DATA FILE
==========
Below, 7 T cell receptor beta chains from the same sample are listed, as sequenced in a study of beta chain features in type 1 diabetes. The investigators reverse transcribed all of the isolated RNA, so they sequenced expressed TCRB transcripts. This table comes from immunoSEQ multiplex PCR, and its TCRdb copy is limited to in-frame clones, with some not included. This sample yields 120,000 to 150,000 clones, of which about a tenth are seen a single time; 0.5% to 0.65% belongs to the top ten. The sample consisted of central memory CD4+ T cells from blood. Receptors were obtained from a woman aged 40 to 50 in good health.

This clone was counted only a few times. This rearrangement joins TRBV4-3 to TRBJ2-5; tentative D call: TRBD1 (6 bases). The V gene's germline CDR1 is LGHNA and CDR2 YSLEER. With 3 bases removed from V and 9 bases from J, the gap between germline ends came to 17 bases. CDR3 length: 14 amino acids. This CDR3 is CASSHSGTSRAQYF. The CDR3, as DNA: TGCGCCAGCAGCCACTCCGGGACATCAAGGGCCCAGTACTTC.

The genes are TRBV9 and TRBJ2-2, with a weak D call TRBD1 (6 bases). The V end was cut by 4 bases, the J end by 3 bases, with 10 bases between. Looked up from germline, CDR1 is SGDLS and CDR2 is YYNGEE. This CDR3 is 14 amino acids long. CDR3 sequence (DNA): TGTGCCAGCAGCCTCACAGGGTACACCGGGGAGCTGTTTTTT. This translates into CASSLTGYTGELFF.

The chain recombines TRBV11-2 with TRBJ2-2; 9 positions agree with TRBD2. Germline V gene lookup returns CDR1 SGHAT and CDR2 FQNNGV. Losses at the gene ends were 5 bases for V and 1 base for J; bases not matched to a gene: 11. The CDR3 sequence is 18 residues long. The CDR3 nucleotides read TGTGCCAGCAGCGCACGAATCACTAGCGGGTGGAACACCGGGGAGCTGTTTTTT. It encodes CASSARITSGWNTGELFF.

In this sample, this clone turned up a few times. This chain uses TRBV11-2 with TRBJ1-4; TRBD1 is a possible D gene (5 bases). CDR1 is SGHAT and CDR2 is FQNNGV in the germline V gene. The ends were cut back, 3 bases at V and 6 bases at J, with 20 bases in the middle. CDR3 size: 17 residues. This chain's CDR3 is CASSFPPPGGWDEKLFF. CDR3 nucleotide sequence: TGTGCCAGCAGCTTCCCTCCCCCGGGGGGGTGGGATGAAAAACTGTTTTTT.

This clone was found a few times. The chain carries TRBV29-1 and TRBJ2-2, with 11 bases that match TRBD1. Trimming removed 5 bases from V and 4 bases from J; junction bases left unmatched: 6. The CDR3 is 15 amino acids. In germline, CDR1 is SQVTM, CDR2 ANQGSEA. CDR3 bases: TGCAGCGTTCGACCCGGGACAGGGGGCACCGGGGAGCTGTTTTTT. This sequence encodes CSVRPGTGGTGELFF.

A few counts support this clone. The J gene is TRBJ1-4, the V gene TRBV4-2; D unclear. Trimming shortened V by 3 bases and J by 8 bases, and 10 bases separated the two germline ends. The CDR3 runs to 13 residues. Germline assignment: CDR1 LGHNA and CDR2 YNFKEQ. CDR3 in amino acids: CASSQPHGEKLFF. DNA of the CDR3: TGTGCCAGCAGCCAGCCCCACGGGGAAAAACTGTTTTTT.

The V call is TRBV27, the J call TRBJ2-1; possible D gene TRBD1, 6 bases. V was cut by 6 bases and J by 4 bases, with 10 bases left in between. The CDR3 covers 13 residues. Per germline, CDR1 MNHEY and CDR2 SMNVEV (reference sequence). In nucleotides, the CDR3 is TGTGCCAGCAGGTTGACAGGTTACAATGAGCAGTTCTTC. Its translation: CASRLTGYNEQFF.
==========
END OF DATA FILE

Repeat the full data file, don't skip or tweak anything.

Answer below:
Below, 7 T cell receptor beta chains from the same sample are listed, as sequenced in a study of beta chain features in type 1 diabetes. The investigators reverse transcribed all of the isolated RNA, so they sequenced expressed TCRB transcripts. This table comes from immunoSEQ multiplex PCR, and its TCRdb copy is limited to in-frame clones, with some not included. This sample yields 120,000 to 150,000 clones, of which about a tenth are seen a single time; 0.5% to 0.65% belongs to the top ten. The sample consisted of central memory CD4+ T cells from blood. Receptors were obtained from a woman aged 40 to 50 in good health.

This clone was counted only a few times. This rearrangement joins TRBV4-3 to TRBJ2-5; tentative D call: TRBD1 (6 bases). The V gene's germline CDR1 is LGHNA and CDR2 YSLEER. With 3 bases removed from V and 9 bases from J, the gap between germline ends came to 17 bases. CDR3 length: 14 amino acids. This CDR3 is CASSHSGTSRAQYF. The CDR3, as DNA: TGCGCCAGCAGCCACTCCGGGACATCAAGGGCCCAGTACTTC.

The genes are TRBV9 and TRBJ2-2, with a weak D call TRBD1 (6 bases). The V end was cut by 4 bases, the J end by 3 bases, with 10 bases between. Looked up from germline, CDR1 is SGDLS and CDR2 is YYNGEE. This CDR3 is 14 amino acids long. CDR3 sequence (DNA): TGTGCCAGCAGCCTCACAGGGTACACCGGGGAGCTGTTTTTT. This translates into CASSLTGYTGELFF.

The chain recombines TRBV11-2 with TRBJ2-2; 9 positions agree with TRBD2. Germline V gene lookup returns CDR1 SGHAT and CDR2 FQNNGV. Losses at the gene ends were 5 bases for V and 1 base for J; bases not matched to a gene: 11. The CDR3 sequence is 18 residues long. The CDR3 nucleotides read TGTGCCAGCAGCGCACGAATCACTAGCGGGTGGAACACCGGGGAGCTGTTTTTT. It encodes CASSARITSGWNTGELFF.

In this sample, this clone turned up a few times. This chain uses TRBV11-2 with TRBJ1-4; TRBD1 is a possible D gene (5 bases). CDR1 is SGHAT and CDR2 is FQNNGV in the germline V gene. The ends were cut back, 3 bases at V and 6 bases at J, with 20 bases in the middle. CDR3 size: 17 residues. This chain's CDR3 is CASSFPPPGGWDEKLFF. CDR3 nucleotide sequence: TGTGCCAGCAGCTTCCCTCCCCCGGGGGGGTGGGATGAAAAACTGTTTTTT.

This clone was found a few times. The chain carries TRBV29-1 and TRBJ2-2, with 11 bases that match TRBD1. Trimming removed 5 bases from V and 4 bases from J; junction bases left unmatched: 6. The CDR3 is 15 amino acids. In germline, CDR1 is SQVTM, CDR2 ANQGSEA. CDR3 bases: TGCAGCGTTCGACCCGGGACAGGGGGCACCGGGGAGCTGTTTTTT. This sequence encodes CSVRPGTGGTGELFF.

A few counts support this clone. The J gene is TRBJ1-4, the V gene TRBV4-2; D unclear. Trimming shortened V by 3 bases and J by 8 bases, and 10 bases separated the two germline ends. The CDR3 runs to 13 residues. Germline assignment: CDR1 LGHNA and CDR2 YNFKEQ. CDR3 in amino acids: CASSQPHGEKLFF. DNA of the CDR3: TGTGCCAGCAGCCAGCCCCACGGGGAAAAACTGTTTTTT.

The V call is TRBV27, the J call TRBJ2-1; possible D gene TRBD1, 6 bases. V was cut by 6 bases and J by 4 bases, with 10 bases left in between. The CDR3 covers 13 residues. Per germline, CDR1 MNHEY and CDR2 SMNVEV (reference sequence). In nucleotides, the CDR3 is TGTGCCAGCAGGTTGACAGGTTACAATGAGCAGTTCTTC. Its translation: CASRLTGYNEQFF.